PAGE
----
The ancillarytank 50 also includes an inner cup member 76 forming a horizontal partition having a central large opening 78 defined by a circular ridge 80. Thelatter forms a seat for the soft disc 70. The cup 76 bears an outwardly turned annular flange 82 with its outer margin curved upwardly and inwardly as at 84 to retain the flange 60 of the cup 56. A sealing washer 86 is provided between the flange 82 and the depressed portion 14 of the tank 10. A number of screws such as screw 88 are employed to hold the flanges 60 and82 and the washer 86 in fluid tight relation with the tank 10.

The ancillary tank 50 also includes a depending tank portion 90 which extends down through the opening 16 and is fixed by means of welding to the inside of the inner cup 76. The tank portion 90 bears a reduced cylindrical portion 92 so that an interior shoulder 94 is formed upon which rests a circular. disc 96. This disc is provided'with are so formed from the disc 96 that an opening102 is made in the disc. Normally supported or resting'upon the knobs98 and within the secondary chamber 104 defined within the ancillary tank 50 abovethe'disc or partition 96 is a float 106 which is fixed together with a valve member 108 to a vertical stem 110. The upper end of this stem extends through the port 72 and terminates short of the horizontal depressed wall 58.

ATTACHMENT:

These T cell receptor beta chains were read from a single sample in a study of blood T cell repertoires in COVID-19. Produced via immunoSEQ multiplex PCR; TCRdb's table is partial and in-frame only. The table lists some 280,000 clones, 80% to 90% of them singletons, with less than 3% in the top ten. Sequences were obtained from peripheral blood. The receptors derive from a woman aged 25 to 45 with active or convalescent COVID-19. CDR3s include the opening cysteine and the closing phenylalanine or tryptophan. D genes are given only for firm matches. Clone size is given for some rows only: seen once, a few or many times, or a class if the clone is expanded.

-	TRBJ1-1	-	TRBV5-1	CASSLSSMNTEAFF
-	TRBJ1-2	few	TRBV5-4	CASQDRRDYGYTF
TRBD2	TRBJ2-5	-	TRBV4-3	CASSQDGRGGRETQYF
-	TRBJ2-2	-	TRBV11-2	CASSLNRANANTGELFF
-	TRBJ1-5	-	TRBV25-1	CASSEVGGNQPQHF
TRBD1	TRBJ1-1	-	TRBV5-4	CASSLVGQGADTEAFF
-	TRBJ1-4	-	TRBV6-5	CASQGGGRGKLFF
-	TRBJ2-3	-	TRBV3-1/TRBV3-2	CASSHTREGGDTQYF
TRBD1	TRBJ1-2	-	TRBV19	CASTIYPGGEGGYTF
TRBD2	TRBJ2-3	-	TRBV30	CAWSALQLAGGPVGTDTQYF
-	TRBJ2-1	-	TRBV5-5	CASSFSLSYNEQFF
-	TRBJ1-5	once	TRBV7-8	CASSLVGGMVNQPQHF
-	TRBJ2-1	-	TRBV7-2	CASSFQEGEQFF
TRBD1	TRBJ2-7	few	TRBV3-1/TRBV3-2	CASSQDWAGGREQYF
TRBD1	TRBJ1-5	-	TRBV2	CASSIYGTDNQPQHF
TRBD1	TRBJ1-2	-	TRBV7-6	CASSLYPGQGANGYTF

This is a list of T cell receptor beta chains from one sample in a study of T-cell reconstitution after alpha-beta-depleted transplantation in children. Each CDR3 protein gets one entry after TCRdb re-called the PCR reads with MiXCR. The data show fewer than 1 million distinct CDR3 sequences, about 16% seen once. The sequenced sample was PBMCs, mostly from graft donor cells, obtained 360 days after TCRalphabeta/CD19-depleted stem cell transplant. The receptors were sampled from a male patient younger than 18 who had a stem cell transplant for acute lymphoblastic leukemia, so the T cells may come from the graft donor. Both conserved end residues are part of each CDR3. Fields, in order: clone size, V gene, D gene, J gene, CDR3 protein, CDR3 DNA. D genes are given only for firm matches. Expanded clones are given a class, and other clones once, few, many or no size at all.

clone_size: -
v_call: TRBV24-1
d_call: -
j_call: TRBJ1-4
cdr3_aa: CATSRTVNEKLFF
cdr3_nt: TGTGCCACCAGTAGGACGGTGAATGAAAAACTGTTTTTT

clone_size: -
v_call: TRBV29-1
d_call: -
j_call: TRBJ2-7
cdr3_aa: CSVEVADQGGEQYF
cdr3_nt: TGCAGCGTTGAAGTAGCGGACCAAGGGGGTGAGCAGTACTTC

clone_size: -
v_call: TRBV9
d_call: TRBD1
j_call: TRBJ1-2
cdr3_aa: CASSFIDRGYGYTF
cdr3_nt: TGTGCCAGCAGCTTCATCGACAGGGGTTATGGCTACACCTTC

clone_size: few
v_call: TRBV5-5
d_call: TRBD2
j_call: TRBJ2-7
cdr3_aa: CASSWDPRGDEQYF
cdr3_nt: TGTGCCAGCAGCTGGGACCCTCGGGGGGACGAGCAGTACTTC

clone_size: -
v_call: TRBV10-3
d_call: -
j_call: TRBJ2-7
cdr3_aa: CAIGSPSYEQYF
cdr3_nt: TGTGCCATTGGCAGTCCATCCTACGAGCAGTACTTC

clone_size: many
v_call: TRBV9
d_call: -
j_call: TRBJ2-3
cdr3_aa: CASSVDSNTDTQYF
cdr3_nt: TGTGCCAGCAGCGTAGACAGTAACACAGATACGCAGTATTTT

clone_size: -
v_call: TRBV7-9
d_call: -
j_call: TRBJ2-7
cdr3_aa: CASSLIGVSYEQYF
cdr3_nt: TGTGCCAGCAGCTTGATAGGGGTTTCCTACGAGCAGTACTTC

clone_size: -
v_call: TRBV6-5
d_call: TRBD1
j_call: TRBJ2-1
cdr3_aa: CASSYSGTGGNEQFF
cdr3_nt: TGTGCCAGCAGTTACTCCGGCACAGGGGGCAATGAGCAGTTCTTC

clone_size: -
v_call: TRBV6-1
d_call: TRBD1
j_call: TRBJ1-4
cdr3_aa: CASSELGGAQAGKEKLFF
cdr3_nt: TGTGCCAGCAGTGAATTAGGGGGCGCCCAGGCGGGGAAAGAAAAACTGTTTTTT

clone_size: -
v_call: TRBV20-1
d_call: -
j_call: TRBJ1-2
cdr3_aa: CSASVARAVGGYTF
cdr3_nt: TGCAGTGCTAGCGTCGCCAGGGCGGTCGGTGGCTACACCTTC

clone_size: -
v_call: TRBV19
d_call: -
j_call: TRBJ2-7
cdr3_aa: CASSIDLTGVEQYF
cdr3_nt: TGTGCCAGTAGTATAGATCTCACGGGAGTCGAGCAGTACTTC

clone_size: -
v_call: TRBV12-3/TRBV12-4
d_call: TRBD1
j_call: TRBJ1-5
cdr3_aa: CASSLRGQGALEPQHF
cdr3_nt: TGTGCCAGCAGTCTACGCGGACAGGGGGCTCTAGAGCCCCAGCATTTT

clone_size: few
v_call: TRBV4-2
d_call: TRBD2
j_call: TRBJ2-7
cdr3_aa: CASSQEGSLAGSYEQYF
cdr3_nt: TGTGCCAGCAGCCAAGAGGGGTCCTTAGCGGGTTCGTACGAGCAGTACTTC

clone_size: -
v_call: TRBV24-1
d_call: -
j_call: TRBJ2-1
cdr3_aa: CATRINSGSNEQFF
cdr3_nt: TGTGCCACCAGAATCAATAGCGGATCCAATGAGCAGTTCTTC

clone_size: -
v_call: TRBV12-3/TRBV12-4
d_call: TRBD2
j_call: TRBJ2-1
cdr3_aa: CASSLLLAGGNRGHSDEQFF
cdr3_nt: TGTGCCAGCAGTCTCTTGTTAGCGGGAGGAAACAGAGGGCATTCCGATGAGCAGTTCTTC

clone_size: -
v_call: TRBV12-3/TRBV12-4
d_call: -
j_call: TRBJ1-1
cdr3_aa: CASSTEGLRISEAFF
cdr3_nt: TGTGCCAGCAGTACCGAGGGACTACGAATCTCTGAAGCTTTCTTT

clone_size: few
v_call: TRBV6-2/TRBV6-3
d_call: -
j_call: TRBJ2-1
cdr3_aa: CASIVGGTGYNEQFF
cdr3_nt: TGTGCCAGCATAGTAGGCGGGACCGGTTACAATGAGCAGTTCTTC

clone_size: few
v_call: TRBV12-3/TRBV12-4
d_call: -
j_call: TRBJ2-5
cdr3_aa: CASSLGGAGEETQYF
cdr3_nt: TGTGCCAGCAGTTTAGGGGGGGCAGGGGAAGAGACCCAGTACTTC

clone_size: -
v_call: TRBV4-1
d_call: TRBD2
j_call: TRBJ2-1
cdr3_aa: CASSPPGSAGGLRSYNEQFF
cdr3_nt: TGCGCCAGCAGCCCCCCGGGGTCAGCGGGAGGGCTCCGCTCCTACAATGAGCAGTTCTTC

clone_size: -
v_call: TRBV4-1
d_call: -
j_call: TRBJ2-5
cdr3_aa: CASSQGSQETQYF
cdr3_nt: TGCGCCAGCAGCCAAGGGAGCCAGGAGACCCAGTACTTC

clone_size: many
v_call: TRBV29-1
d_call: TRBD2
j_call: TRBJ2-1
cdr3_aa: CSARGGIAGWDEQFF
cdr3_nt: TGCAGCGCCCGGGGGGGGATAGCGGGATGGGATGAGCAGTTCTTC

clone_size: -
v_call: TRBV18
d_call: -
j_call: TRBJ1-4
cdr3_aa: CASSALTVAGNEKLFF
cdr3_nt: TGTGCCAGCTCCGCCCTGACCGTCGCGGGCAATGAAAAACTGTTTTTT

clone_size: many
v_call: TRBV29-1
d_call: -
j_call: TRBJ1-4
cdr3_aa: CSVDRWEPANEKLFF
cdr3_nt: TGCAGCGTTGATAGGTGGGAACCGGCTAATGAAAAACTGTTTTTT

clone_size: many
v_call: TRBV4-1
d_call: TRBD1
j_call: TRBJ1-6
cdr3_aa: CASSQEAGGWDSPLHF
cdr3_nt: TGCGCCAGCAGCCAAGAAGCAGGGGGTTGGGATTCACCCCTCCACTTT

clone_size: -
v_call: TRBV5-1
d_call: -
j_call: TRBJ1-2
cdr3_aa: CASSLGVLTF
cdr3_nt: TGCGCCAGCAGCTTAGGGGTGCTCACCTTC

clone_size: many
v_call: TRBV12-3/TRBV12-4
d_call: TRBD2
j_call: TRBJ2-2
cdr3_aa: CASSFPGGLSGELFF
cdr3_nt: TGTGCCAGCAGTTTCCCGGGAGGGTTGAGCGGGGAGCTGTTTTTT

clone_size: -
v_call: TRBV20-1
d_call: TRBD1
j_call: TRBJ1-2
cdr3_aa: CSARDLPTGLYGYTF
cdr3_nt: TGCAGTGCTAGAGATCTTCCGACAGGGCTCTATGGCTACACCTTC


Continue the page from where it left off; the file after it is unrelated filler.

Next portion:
The interior of the lower or reduced portion of the ancillary tank 50 is divided into three compartments 114, 116' and 118 by means of wall members 120 and 122. The latter are pierced to accommodate two resilient rubber annular members 124 and 126 bearing horizontal passages 128 and 130 respectively.

The ears 100 on the disc 96 rotatively support a cylindrical pin 132 which in turn is attached to a pendulum type valve means 138 bymeans of a depending strip 140. The valve means 138 is; provided with oppositely directed conical portions 142 and 144 for effecting closure of the openings 128 and 130 respectively, and as will further appear. A bottom wall 148 of the ancillary tank is provided with openings 150 and 152 for communication with two short nipples 154 and 156 respectively. These nipples are attached to the wall 148 by welding and they extend downwardly in fluid tight relation within the two grommets 30 and 32 respectively.